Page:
September 04


STREAMS OF STORY by Nicola Davies

Like the journey taken by a river, the journey of a story through its author’s mind and life, to the pages of a book is long and winding, with many tributaries that join the main stream along its length.

One of the streams that flowed into the story of The Day War Came, TDWC, is a mining disaster that happened when I was eight. A heap of rubble slid down the side of a Welsh valley and engulfed the school, killing 116 children and 28 adults. I remember watching the news reports on TV as the tiny little bodies were pulled out and carried away. The faces of the stricken villagers imprinted on my mind, and came back to me when reports of the war in Syria showed collapsed buildings and grief stricken relatives. Aberfan had given me a way to feel closer to the experience of Syrians so far away.

Aberfan contributed another small stream to the story, when I watched a documentary on the 50th anniversary of the disaster. One of the survivors, at the time a boy of six, said that he had seen the wave of black coal slag coming towards the school, but had only become afraid when he saw the fear own his teachers face. In addition to giving me that telling detail of a child’s perspective, it got me thinking about the way that children’s experience of the world is mediated by the adults around them, and sent me back ‘upstream’ into my own childhood.

When I was little my mother was gravely ill. My father, older siblings and grandparents discussed Mum’s progress all the time, but as the youngest child by a decade I was never included in those conversations and gleaned information by stealth and accident. My family were trying to protect me but as a result when my mother’s condition had worsened so that it could not be concealed I was shocked and confused. Remembering those experiences that so shaped my early life I wondered how much parents in war zones tried to protect their kids not only physically but psychologically, and what happened when, at last, that became impossible.

My memories of my childhood and how I thought and felt are very clear; they contribute to many of my stories but they also motivate my writing in a particular way. I know that as a small child I was capable of understanding and processing emotional information far beyond my ability to articulate it. This has made me, as a writer, convinced that children, even very young children, can be included, in fact should be included, in conversations about anything that touches their lives, no matter how dark.

Sometimes adults avoid talking about life’s darkness because they think they can’t find the words to make difficult subject accessible to young children and sometimes, they are simply afraid of their own feelings. This is where picture books can help. Most people think of picture books as fluffy. Cutesy. And they can be. But they can be so much more. Working together, the words and images of a picture book can carry any message, and do it in a way that speaks to everyone, allowing conversations to open between adults and children, and adults and their own hearts.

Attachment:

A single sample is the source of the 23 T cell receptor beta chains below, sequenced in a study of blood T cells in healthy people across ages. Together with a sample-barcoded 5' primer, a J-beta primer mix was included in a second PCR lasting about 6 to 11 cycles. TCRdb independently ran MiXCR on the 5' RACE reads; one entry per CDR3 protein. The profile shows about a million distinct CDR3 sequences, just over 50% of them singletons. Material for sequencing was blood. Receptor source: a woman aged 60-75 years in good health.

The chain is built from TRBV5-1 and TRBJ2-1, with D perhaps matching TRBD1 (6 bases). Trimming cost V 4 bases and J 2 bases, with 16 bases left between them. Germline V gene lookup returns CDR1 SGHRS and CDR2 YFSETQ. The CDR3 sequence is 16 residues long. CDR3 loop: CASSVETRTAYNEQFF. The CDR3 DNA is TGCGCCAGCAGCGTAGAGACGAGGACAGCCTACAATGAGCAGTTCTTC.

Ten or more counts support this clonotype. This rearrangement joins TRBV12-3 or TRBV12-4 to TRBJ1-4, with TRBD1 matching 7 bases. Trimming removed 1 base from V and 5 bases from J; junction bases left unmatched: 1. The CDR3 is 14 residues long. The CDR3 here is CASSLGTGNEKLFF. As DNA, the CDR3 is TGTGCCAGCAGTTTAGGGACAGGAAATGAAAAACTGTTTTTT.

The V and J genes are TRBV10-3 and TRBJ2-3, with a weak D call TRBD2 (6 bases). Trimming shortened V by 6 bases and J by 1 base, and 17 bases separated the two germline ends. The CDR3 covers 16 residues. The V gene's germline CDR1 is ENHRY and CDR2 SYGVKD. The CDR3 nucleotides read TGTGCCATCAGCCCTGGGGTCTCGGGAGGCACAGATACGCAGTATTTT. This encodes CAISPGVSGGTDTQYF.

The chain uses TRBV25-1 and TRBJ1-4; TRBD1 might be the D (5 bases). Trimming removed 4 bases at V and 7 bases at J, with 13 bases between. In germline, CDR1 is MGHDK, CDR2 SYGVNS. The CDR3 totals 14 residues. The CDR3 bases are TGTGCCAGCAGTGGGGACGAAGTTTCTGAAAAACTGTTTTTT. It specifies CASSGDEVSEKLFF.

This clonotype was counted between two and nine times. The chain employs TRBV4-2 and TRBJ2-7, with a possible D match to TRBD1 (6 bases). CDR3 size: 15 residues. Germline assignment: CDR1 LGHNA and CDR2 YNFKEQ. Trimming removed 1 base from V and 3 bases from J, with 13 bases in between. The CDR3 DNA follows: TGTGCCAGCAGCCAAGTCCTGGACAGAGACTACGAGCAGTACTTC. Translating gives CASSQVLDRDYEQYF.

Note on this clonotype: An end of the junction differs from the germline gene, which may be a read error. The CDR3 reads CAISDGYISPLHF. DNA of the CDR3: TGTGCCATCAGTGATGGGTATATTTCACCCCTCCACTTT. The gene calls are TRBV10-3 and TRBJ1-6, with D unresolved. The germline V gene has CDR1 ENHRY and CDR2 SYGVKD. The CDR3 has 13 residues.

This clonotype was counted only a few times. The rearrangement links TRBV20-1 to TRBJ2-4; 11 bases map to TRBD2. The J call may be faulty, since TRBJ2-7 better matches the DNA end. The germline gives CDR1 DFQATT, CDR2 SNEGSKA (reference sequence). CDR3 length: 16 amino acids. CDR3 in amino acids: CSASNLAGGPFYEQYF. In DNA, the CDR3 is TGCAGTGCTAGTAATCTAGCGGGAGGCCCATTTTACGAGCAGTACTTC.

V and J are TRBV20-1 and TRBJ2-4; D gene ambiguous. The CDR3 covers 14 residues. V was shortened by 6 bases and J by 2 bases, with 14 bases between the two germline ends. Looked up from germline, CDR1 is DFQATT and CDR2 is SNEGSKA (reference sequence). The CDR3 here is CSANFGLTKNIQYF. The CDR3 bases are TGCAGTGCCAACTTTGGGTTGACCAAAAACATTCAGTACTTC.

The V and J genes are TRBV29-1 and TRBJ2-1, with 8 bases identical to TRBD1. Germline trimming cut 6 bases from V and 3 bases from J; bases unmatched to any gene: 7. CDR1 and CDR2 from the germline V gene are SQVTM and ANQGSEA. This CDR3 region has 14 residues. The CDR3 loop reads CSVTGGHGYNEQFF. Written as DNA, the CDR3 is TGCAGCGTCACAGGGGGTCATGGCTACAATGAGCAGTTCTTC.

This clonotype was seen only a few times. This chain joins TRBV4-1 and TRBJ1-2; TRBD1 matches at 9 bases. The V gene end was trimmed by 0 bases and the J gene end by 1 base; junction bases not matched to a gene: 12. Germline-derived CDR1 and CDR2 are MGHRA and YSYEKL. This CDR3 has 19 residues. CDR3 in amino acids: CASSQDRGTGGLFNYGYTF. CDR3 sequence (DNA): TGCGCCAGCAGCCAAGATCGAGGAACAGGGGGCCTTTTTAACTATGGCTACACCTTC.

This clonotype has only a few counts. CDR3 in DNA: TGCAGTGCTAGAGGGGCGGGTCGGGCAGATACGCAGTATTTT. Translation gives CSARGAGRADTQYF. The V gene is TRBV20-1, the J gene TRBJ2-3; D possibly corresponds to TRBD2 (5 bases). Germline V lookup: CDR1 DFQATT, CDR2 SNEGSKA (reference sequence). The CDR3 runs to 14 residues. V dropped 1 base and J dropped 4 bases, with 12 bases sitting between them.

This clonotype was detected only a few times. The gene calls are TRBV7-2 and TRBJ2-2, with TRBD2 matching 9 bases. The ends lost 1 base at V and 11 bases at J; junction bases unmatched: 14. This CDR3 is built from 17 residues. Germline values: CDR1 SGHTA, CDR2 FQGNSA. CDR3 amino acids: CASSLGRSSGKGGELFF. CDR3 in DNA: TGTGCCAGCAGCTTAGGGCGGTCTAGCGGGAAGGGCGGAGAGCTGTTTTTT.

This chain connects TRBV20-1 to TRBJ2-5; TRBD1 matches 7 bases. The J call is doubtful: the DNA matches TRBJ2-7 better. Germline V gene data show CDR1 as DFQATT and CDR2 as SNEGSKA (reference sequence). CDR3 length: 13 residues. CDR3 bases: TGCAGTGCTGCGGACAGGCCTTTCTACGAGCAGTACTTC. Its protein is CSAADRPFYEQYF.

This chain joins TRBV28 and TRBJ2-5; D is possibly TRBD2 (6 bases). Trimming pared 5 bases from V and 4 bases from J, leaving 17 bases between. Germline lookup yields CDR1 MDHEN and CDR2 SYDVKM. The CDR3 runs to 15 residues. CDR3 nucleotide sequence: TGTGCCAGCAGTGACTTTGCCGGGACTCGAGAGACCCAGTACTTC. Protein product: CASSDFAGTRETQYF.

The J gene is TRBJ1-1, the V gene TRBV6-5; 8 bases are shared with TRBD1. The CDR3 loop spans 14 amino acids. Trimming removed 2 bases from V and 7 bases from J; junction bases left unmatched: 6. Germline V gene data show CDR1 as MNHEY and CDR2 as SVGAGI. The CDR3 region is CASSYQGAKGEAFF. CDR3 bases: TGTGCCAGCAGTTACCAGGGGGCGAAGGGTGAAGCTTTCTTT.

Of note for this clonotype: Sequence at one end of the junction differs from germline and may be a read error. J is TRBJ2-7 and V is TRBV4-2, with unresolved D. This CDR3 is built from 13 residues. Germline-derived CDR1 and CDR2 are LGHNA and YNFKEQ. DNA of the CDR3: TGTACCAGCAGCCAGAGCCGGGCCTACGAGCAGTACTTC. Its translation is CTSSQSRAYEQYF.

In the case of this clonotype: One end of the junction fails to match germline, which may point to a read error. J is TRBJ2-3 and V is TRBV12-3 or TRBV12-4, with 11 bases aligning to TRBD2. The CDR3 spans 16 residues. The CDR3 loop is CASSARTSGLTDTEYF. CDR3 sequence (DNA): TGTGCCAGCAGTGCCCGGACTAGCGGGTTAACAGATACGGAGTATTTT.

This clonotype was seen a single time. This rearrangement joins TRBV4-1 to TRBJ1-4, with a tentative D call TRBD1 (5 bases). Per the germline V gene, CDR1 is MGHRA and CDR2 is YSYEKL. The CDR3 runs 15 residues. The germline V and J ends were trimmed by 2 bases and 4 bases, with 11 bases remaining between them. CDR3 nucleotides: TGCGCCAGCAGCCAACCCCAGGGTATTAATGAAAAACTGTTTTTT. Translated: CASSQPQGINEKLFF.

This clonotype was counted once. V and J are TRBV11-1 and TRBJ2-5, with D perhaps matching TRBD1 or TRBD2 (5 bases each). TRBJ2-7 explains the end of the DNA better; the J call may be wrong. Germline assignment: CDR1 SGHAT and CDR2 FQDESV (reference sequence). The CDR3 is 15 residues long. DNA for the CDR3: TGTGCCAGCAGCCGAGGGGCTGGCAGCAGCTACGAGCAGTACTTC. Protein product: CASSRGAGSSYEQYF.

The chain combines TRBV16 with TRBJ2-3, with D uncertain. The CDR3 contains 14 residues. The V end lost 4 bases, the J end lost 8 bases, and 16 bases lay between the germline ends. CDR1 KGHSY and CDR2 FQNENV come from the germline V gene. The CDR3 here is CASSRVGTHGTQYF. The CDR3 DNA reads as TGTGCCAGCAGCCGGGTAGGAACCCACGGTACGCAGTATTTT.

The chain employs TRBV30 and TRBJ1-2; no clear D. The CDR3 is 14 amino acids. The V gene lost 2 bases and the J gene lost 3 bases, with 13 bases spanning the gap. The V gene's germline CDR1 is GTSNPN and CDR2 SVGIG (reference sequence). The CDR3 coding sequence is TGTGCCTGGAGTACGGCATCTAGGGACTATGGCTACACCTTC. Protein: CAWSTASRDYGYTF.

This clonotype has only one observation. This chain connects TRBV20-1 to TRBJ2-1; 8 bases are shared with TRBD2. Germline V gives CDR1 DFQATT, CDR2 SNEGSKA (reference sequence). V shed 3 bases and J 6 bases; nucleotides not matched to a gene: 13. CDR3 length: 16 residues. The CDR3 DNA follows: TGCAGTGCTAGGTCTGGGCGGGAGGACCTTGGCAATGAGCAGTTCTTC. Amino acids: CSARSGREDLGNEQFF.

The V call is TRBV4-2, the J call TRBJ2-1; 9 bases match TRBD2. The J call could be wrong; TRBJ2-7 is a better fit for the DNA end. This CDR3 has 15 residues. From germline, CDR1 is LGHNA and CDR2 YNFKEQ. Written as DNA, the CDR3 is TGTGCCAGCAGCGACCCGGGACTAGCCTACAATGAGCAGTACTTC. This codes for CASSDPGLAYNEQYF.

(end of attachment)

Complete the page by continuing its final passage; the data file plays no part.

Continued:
The final tributary to the river came direct from a refugee camp; a BBC reporter talked to a lone refugee child who had been refused entry to a local school because there wasn’t a chair or desk for her. She returned the next day with a broken chair, found a rubbish tip and made her request again.  I don’t know, if the little girl got into the school but it gave me the conclusion of my story and it provided a clear and powerful symbol, the empty chair.

Since TDWC took shape in my heart and head, and wrote itself in a morning, I have thought a lot about the power of the empty chair. It has so many meanings: empty because there is no one left to sit in it; empty because those who might use it are shut out ; or empty, only for the moment that it takes one of us to offer the spare chair at the table to someone who needs it, or to get up so that someone less able to stand, may rest.

The message of The Day War Came is so simple, as simple as empty chair: we need to be kind; we need to share. Because we could be next. Because every person matters. Because that’s what makes us truly human.

Nicola Davies is the author of more than 50 books for children, fiction, non fiction and poetry. Her work has been published in more than 10 different languages and has won major awards in the UK, US, France, Italy and Germany. Nicola trained as a zoologist, and her love of the natural world infuses much of her writing. She comes from a long line of miners, steelworkers and small holders, in South Wales, where she now lives. The Day War Came was published in the Guardian Newspaper in the UK and inspired a gallery of empty chairs, each one symbolising a desire to welcome and help lone child refugees.